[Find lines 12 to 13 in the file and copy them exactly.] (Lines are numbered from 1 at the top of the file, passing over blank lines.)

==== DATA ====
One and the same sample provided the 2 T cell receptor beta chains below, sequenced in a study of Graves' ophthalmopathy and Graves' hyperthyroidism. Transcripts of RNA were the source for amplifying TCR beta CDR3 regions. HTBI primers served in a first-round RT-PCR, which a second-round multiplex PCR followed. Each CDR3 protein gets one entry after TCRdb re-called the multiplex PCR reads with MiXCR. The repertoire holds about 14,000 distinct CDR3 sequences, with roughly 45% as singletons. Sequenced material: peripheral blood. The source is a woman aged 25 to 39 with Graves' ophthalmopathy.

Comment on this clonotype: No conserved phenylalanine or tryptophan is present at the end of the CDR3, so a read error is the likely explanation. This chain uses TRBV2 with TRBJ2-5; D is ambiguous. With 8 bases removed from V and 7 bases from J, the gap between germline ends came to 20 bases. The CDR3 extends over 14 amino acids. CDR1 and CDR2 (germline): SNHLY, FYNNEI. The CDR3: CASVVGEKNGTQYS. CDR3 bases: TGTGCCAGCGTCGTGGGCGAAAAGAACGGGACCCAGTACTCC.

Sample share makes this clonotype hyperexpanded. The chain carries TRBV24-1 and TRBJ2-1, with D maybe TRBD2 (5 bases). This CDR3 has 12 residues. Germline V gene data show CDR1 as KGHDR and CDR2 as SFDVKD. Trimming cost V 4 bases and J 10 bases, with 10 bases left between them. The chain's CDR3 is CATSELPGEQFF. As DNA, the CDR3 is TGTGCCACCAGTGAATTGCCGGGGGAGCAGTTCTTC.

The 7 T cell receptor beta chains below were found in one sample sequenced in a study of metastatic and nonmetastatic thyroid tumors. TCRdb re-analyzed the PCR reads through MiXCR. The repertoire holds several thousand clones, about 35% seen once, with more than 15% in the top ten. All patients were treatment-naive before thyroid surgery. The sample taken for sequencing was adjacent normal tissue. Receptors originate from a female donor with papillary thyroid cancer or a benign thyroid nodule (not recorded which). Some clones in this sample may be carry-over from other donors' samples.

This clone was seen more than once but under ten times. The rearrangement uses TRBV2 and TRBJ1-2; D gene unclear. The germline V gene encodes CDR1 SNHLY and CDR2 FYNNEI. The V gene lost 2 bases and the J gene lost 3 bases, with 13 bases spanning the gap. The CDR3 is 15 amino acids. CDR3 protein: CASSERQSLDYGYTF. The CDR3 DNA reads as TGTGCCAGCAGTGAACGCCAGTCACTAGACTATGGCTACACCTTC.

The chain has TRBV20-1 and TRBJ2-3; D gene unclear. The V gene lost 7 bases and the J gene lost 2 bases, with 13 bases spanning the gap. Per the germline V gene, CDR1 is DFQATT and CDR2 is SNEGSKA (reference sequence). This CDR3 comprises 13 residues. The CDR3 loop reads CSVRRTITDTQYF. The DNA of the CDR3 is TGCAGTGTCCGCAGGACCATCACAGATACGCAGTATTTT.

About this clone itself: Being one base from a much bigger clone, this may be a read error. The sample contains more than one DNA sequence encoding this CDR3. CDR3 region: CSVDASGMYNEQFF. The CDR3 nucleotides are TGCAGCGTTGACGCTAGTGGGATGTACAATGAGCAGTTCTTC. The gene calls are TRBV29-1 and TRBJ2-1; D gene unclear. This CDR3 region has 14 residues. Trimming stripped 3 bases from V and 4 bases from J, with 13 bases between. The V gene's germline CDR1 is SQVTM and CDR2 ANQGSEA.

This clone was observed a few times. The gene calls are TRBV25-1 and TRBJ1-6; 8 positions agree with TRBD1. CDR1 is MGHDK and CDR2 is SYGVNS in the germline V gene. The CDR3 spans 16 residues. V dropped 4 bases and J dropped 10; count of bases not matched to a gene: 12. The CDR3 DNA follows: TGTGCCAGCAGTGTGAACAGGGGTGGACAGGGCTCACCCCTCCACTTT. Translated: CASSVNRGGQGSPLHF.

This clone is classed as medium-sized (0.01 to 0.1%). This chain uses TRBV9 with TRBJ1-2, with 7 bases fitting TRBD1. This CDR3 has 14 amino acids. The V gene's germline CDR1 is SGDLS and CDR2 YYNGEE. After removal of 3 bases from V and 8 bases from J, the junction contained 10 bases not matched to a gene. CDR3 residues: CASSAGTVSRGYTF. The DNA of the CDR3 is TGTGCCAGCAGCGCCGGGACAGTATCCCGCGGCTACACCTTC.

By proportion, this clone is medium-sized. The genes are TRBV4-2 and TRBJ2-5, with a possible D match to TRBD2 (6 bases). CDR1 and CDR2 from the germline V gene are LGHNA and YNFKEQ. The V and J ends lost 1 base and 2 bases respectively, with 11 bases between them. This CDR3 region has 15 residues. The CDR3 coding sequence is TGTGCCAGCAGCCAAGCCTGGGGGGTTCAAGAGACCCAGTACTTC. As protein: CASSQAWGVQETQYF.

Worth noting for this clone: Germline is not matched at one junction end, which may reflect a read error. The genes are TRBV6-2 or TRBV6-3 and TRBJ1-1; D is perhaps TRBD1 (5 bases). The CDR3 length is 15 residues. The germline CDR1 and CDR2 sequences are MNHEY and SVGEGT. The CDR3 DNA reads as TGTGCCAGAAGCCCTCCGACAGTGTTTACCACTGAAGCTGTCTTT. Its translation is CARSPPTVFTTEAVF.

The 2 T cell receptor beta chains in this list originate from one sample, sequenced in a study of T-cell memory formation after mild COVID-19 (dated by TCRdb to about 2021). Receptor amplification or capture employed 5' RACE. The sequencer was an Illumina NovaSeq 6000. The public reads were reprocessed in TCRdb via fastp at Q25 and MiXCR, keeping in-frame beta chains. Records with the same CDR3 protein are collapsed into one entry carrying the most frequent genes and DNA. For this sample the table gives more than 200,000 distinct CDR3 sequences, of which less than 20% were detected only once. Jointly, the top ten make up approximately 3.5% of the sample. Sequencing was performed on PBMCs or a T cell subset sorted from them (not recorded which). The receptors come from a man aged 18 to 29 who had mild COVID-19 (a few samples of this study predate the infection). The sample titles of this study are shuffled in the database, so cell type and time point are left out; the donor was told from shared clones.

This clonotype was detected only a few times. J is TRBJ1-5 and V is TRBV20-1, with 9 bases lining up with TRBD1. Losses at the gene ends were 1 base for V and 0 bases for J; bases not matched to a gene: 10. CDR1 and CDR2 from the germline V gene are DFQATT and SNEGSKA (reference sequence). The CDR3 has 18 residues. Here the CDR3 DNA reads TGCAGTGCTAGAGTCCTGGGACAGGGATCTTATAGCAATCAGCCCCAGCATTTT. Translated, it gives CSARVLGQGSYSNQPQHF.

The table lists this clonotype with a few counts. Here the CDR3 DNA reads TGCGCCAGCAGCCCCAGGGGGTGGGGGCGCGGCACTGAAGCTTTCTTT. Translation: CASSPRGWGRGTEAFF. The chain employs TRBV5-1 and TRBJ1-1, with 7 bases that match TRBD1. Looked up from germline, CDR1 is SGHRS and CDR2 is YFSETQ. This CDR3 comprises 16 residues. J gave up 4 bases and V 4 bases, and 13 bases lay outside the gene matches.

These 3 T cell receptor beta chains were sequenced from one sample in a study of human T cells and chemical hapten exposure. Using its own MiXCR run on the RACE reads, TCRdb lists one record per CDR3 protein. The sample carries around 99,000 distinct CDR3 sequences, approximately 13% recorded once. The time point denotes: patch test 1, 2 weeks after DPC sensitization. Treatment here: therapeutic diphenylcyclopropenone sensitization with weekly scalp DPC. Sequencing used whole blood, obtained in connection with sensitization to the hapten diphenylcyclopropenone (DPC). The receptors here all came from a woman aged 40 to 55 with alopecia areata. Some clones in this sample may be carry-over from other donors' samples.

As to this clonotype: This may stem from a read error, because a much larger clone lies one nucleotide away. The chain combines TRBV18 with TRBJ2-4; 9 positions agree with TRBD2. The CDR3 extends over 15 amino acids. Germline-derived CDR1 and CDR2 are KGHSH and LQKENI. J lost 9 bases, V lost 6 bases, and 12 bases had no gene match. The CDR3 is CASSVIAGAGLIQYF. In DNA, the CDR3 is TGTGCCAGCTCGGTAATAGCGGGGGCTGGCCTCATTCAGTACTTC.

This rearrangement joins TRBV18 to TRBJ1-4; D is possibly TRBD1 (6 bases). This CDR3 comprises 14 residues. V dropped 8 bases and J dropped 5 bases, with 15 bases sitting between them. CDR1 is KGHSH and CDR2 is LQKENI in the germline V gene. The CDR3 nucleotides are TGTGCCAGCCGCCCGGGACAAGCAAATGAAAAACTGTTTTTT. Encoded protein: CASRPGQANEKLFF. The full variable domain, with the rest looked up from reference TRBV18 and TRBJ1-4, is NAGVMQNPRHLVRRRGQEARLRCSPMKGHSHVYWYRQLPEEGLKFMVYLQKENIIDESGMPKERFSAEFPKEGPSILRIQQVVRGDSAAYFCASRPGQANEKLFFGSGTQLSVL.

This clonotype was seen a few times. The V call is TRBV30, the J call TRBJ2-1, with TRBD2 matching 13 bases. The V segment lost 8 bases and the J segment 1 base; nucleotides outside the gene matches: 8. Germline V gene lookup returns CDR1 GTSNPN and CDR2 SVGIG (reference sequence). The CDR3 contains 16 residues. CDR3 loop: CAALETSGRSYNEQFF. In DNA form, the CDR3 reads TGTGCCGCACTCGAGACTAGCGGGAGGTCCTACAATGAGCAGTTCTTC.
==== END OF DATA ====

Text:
The 2 T cell receptor beta chains in this list originate from one sample, sequenced in a study of T-cell memory formation after mild COVID-19 (dated by TCRdb to about 2021). Receptor amplification or capture employed 5' RACE. The sequencer was an Illumina NovaSeq 6000. The public reads were reprocessed in TCRdb via fastp at Q25 and MiXCR, keeping in-frame beta chains. Records with the same CDR3 protein are collapsed into one entry carrying the most frequent genes and DNA. For this sample the table gives more than 200,000 distinct CDR3 sequences, of which less than 20% were detected only once. Jointly, the top ten make up approximately 3.5% of the sample. Sequencing was performed on PBMCs or a T cell subset sorted from them (not recorded which). The receptors come from a man aged 18 to 29 who had mild COVID-19 (a few samples of this study predate the infection). The sample titles of this study are shuffled in the database, so cell type and time point are left out; the donor was told from shared clones.

This clonotype was detected only a few times. J is TRBJ1-5 and V is TRBV20-1, with 9 bases lining up with TRBD1. Losses at the gene ends were 1 base for V and 0 bases for J; bases not matched to a gene: 10. CDR1 and CDR2 from the germline V gene are DFQATT and SNEGSKA (reference sequence). The CDR3 has 18 residues. Here the CDR3 DNA reads TGCAGTGCTAGAGTCCTGGGACAGGGATCTTATAGCAATCAGCCCCAGCATTTT. Translated, it gives CSARVLGQGSYSNQPQHF.